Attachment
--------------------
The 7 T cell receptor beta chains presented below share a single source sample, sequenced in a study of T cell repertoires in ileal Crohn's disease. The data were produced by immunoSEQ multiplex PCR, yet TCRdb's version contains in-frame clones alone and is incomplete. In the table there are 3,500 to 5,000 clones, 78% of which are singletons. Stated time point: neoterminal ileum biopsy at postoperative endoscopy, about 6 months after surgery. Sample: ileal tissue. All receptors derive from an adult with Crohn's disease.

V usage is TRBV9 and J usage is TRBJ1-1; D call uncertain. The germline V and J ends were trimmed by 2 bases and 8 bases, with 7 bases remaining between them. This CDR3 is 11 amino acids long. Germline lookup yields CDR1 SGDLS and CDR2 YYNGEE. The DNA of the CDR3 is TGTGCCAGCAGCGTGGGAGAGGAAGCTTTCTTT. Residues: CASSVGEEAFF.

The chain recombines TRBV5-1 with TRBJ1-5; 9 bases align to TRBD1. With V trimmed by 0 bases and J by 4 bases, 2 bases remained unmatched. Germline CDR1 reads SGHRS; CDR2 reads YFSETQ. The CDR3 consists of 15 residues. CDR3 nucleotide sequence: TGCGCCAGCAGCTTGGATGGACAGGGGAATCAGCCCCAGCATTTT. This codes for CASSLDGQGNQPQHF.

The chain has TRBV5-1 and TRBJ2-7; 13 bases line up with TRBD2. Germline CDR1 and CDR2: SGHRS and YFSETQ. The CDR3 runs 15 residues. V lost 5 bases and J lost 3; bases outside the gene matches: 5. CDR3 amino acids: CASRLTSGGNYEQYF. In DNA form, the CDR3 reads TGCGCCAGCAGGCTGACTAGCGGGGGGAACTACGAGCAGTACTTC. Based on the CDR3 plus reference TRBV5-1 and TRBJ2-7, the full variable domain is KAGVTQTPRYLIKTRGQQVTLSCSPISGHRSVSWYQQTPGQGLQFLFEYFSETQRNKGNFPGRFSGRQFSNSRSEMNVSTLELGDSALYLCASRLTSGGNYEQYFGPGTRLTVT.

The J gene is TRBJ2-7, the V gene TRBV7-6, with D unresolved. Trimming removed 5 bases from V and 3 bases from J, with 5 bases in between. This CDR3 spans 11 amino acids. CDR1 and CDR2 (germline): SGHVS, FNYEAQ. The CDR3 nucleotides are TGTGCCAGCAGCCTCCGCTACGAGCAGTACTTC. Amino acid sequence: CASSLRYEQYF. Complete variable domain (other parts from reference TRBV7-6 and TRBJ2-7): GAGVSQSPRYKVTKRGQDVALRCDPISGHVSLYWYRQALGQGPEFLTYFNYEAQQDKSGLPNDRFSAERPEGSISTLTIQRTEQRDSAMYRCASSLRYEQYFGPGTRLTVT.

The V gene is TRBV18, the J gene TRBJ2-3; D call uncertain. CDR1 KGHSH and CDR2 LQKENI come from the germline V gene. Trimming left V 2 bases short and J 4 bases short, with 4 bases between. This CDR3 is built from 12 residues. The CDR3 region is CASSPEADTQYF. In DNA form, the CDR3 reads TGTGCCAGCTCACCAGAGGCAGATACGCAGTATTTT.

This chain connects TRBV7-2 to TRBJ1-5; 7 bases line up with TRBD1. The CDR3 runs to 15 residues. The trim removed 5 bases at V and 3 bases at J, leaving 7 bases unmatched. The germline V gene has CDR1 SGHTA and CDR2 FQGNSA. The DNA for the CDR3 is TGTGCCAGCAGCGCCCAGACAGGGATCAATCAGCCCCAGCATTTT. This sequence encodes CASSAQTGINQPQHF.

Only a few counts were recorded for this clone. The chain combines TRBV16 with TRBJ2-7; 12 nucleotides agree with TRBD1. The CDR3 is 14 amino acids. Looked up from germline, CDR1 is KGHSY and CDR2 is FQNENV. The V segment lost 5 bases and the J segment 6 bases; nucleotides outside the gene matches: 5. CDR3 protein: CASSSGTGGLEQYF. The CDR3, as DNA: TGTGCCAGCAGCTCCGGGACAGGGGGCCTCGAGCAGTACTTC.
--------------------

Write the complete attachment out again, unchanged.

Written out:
The 7 T cell receptor beta chains presented below share a single source sample, sequenced in a study of T cell repertoires in ileal Crohn's disease. The data were produced by immunoSEQ multiplex PCR, yet TCRdb's version contains in-frame clones alone and is incomplete. In the table there are 3,500 to 5,000 clones, 78% of which are singletons. Stated time point: neoterminal ileum biopsy at postoperative endoscopy, about 6 months after surgery. Sample: ileal tissue. All receptors derive from an adult with Crohn's disease.

V usage is TRBV9 and J usage is TRBJ1-1; D call uncertain. The germline V and J ends were trimmed by 2 bases and 8 bases, with 7 bases remaining between them. This CDR3 is 11 amino acids long. Germline lookup yields CDR1 SGDLS and CDR2 YYNGEE. The DNA of the CDR3 is TGTGCCAGCAGCGTGGGAGAGGAAGCTTTCTTT. Residues: CASSVGEEAFF.

The chain recombines TRBV5-1 with TRBJ1-5; 9 bases align to TRBD1. With V trimmed by 0 bases and J by 4 bases, 2 bases remained unmatched. Germline CDR1 reads SGHRS; CDR2 reads YFSETQ. The CDR3 consists of 15 residues. CDR3 nucleotide sequence: TGCGCCAGCAGCTTGGATGGACAGGGGAATCAGCCCCAGCATTTT. This codes for CASSLDGQGNQPQHF.

The chain has TRBV5-1 and TRBJ2-7; 13 bases line up with TRBD2. Germline CDR1 and CDR2: SGHRS and YFSETQ. The CDR3 runs 15 residues. V lost 5 bases and J lost 3; bases outside the gene matches: 5. CDR3 amino acids: CASRLTSGGNYEQYF. In DNA form, the CDR3 reads TGCGCCAGCAGGCTGACTAGCGGGGGGAACTACGAGCAGTACTTC. Based on the CDR3 plus reference TRBV5-1 and TRBJ2-7, the full variable domain is KAGVTQTPRYLIKTRGQQVTLSCSPISGHRSVSWYQQTPGQGLQFLFEYFSETQRNKGNFPGRFSGRQFSNSRSEMNVSTLELGDSALYLCASRLTSGGNYEQYFGPGTRLTVT.

The J gene is TRBJ2-7, the V gene TRBV7-6, with D unresolved. Trimming removed 5 bases from V and 3 bases from J, with 5 bases in between. This CDR3 spans 11 amino acids. CDR1 and CDR2 (germline): SGHVS, FNYEAQ. The CDR3 nucleotides are TGTGCCAGCAGCCTCCGCTACGAGCAGTACTTC. Amino acid sequence: CASSLRYEQYF. Complete variable domain (other parts from reference TRBV7-6 and TRBJ2-7): GAGVSQSPRYKVTKRGQDVALRCDPISGHVSLYWYRQALGQGPEFLTYFNYEAQQDKSGLPNDRFSAERPEGSISTLTIQRTEQRDSAMYRCASSLRYEQYFGPGTRLTVT.

The V gene is TRBV18, the J gene TRBJ2-3; D call uncertain. CDR1 KGHSH and CDR2 LQKENI come from the germline V gene. Trimming left V 2 bases short and J 4 bases short, with 4 bases between. This CDR3 is built from 12 residues. The CDR3 region is CASSPEADTQYF. In DNA form, the CDR3 reads TGTGCCAGCTCACCAGAGGCAGATACGCAGTATTTT.

This chain connects TRBV7-2 to TRBJ1-5; 7 bases line up with TRBD1. The CDR3 runs to 15 residues. The trim removed 5 bases at V and 3 bases at J, leaving 7 bases unmatched. The germline V gene has CDR1 SGHTA and CDR2 FQGNSA. The DNA for the CDR3 is TGTGCCAGCAGCGCCCAGACAGGGATCAATCAGCCCCAGCATTTT. This sequence encodes CASSAQTGINQPQHF.

Only a few counts were recorded for this clone. The chain combines TRBV16 with TRBJ2-7; 12 nucleotides agree with TRBD1. The CDR3 is 14 amino acids. Looked up from germline, CDR1 is KGHSY and CDR2 is FQNENV. The V segment lost 5 bases and the J segment 6 bases; nucleotides outside the gene matches: 5. CDR3 protein: CASSSGTGGLEQYF. The CDR3, as DNA: TGTGCCAGCAGCTCCGGGACAGGGGGCCTCGAGCAGTACTTC.